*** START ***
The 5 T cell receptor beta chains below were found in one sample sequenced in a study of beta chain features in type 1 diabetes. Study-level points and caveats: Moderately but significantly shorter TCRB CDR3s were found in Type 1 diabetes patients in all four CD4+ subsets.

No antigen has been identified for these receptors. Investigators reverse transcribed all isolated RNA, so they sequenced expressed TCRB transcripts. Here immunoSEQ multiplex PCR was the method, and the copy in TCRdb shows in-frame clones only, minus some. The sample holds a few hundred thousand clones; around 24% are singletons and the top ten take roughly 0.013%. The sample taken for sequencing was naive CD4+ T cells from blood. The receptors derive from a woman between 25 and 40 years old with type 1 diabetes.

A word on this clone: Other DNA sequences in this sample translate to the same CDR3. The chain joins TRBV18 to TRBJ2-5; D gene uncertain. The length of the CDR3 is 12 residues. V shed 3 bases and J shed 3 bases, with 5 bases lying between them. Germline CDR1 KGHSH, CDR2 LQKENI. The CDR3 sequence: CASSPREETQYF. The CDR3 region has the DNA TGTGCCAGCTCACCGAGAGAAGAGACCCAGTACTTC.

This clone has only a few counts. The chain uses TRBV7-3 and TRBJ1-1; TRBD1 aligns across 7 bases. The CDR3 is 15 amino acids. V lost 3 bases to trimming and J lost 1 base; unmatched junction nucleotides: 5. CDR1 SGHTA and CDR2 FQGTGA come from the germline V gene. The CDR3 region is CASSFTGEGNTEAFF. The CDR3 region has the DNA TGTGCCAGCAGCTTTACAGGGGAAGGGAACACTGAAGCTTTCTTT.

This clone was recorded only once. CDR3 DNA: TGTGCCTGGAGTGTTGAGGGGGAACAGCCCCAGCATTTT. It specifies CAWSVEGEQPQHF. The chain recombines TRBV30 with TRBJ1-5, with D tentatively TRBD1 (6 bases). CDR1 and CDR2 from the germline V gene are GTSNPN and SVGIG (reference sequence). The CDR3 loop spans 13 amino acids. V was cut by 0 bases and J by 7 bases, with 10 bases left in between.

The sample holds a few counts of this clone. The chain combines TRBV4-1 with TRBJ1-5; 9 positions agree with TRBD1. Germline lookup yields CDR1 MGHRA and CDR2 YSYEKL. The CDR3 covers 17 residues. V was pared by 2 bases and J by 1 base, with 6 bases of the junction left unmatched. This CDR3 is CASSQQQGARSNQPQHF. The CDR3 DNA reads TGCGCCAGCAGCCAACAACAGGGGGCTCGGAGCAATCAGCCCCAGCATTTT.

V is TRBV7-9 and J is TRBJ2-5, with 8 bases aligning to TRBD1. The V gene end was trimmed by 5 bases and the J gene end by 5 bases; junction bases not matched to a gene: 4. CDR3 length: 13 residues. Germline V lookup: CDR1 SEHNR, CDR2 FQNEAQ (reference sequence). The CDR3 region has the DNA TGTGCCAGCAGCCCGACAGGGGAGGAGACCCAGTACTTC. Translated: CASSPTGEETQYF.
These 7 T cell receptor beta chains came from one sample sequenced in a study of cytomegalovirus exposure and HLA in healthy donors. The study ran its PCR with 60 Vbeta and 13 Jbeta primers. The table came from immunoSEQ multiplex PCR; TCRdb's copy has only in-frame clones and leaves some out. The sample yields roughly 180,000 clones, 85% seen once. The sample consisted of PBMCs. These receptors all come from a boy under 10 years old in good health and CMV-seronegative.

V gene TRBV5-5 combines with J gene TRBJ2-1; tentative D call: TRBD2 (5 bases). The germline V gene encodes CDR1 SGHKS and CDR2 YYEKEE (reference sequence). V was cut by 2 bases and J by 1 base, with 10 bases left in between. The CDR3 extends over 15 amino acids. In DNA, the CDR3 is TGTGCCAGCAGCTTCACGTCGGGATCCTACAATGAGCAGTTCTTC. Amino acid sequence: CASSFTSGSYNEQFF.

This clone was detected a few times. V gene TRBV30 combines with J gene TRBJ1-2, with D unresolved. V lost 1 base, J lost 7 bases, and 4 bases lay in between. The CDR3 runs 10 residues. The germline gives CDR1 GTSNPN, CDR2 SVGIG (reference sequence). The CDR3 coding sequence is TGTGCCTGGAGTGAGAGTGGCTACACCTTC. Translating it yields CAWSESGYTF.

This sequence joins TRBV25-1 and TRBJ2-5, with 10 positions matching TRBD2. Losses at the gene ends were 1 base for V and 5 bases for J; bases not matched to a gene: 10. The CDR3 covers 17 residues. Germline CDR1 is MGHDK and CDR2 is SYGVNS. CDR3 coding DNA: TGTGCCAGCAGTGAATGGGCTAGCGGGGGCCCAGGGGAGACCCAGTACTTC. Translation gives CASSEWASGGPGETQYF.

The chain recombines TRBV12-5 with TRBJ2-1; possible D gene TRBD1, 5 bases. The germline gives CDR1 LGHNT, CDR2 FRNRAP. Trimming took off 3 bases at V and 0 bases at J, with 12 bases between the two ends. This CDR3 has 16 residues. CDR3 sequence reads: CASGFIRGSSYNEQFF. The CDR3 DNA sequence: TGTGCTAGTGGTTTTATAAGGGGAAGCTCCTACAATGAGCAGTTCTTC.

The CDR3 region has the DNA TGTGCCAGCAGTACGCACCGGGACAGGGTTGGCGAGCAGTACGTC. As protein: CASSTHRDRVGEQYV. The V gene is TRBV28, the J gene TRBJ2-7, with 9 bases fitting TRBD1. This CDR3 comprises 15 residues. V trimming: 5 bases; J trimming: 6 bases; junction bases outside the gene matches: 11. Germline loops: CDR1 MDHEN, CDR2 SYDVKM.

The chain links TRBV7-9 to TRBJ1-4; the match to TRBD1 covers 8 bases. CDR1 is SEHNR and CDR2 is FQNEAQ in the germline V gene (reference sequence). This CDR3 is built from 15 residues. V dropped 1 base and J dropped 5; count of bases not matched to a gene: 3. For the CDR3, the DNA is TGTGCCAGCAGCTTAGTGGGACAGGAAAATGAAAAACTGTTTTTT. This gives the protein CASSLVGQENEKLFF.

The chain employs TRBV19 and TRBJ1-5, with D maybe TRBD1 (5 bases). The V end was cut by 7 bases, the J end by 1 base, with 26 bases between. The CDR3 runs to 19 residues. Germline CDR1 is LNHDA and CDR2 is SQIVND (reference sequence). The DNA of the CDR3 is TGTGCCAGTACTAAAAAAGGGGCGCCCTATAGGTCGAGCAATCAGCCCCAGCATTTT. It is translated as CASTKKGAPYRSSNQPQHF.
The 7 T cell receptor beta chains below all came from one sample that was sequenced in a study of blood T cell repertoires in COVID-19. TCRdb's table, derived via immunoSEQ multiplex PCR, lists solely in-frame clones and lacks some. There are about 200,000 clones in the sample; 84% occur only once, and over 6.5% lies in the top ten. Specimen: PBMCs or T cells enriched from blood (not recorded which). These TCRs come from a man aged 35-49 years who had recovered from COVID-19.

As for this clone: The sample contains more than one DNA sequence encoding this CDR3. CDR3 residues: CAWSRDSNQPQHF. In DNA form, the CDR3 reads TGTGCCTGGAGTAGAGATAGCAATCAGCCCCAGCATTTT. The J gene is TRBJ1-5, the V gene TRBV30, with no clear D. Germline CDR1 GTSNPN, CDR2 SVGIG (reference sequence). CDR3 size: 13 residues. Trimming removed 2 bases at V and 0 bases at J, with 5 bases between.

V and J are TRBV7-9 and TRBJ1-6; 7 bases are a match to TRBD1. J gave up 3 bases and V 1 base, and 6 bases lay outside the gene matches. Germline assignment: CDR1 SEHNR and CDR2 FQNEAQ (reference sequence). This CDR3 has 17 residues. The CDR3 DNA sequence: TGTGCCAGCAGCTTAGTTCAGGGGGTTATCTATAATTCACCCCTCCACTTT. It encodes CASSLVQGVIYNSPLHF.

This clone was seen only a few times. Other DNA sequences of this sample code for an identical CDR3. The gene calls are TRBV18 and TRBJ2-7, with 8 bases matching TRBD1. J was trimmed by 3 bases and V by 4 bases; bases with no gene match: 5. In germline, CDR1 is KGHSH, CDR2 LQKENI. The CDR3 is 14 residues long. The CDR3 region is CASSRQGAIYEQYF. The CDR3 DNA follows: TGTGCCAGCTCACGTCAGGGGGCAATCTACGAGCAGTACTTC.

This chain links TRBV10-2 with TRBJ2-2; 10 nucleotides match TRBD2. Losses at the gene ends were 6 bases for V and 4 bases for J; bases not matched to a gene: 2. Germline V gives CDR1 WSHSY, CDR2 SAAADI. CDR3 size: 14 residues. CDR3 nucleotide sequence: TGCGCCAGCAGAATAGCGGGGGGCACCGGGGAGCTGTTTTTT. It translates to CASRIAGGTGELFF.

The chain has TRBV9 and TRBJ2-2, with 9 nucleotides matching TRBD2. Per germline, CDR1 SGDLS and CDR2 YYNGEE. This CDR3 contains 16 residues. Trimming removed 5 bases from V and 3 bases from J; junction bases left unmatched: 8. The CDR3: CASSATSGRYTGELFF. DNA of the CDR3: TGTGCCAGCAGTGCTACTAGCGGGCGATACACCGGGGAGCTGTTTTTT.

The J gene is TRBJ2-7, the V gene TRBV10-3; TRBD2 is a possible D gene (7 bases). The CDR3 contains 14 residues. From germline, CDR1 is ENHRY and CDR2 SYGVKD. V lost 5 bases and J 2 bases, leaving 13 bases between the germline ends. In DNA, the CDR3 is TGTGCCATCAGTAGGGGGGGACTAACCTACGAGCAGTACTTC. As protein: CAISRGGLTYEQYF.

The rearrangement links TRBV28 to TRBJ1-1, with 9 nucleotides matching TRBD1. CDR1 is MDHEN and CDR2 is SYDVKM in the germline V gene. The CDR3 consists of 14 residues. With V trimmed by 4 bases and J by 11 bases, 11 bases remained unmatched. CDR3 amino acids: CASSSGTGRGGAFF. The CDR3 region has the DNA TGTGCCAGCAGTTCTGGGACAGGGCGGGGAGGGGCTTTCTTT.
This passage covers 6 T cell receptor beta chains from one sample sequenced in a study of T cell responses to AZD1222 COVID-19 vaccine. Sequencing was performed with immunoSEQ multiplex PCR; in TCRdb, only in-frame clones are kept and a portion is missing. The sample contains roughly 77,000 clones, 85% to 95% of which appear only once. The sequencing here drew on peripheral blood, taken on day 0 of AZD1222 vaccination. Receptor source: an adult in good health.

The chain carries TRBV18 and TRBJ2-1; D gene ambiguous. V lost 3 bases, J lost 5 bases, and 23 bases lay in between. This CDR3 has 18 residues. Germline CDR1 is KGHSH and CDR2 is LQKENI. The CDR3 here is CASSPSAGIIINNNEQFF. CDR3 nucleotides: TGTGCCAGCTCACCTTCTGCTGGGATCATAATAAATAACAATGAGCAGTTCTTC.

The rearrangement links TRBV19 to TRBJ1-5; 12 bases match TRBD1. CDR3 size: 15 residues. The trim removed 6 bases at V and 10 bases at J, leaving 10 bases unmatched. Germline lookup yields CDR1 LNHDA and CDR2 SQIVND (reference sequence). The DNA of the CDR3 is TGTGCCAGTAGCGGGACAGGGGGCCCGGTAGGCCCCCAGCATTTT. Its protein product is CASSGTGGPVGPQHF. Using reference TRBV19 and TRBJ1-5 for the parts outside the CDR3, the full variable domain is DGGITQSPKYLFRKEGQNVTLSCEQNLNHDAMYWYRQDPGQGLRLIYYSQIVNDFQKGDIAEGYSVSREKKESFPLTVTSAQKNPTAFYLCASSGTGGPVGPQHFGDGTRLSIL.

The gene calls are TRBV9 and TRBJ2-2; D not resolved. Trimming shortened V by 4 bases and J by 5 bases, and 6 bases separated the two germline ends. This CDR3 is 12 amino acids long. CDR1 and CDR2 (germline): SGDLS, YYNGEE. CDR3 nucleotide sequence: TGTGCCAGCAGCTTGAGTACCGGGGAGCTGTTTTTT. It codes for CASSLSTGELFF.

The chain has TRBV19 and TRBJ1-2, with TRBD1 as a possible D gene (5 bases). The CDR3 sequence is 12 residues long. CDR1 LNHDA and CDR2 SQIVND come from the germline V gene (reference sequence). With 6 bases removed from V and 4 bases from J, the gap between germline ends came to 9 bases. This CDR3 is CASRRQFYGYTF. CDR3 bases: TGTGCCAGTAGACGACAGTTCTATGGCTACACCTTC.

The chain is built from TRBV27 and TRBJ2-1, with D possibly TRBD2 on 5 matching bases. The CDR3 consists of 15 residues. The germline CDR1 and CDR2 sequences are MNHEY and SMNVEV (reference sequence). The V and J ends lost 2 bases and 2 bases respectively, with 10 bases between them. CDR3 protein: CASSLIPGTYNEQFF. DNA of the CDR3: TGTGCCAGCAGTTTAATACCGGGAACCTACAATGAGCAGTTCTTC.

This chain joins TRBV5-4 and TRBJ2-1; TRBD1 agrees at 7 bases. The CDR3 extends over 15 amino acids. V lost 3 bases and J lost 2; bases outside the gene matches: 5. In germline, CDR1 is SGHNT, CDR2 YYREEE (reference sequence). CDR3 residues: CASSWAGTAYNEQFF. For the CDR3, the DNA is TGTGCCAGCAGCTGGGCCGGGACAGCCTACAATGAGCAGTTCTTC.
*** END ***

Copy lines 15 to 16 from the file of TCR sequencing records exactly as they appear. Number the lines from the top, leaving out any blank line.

The chain employs TRBV19 and TRBJ1-5, with D maybe TRBD1 (5 bases). The V end was cut by 7 bases, the J end by 1 base, with 26 bases between. The CDR3 runs to 19 residues. Germline CDR1 is LNHDA and CDR2 is SQIVND (reference sequence). The DNA of the CDR3 is TGTGCCAGTACTAAAAAAGGGGCGCCCTATAGGTCGAGCAATCAGCCCCAGCATTTT. It is translated as CASTKKGAPYRSSNQPQHF.
The 7 T cell receptor beta chains below all came from one sample that was sequenced in a study of blood T cell repertoires in COVID-19. TCRdb's table, derived via immunoSEQ multiplex PCR, lists solely in-frame clones and lacks some. There are about 200,000 clones in the sample; 84% occur only once, and over 6.5% lies in the top ten. Specimen: PBMCs or T cells enriched from blood (not recorded which). These TCRs come from a man aged 35-49 years who had recovered from COVID-19.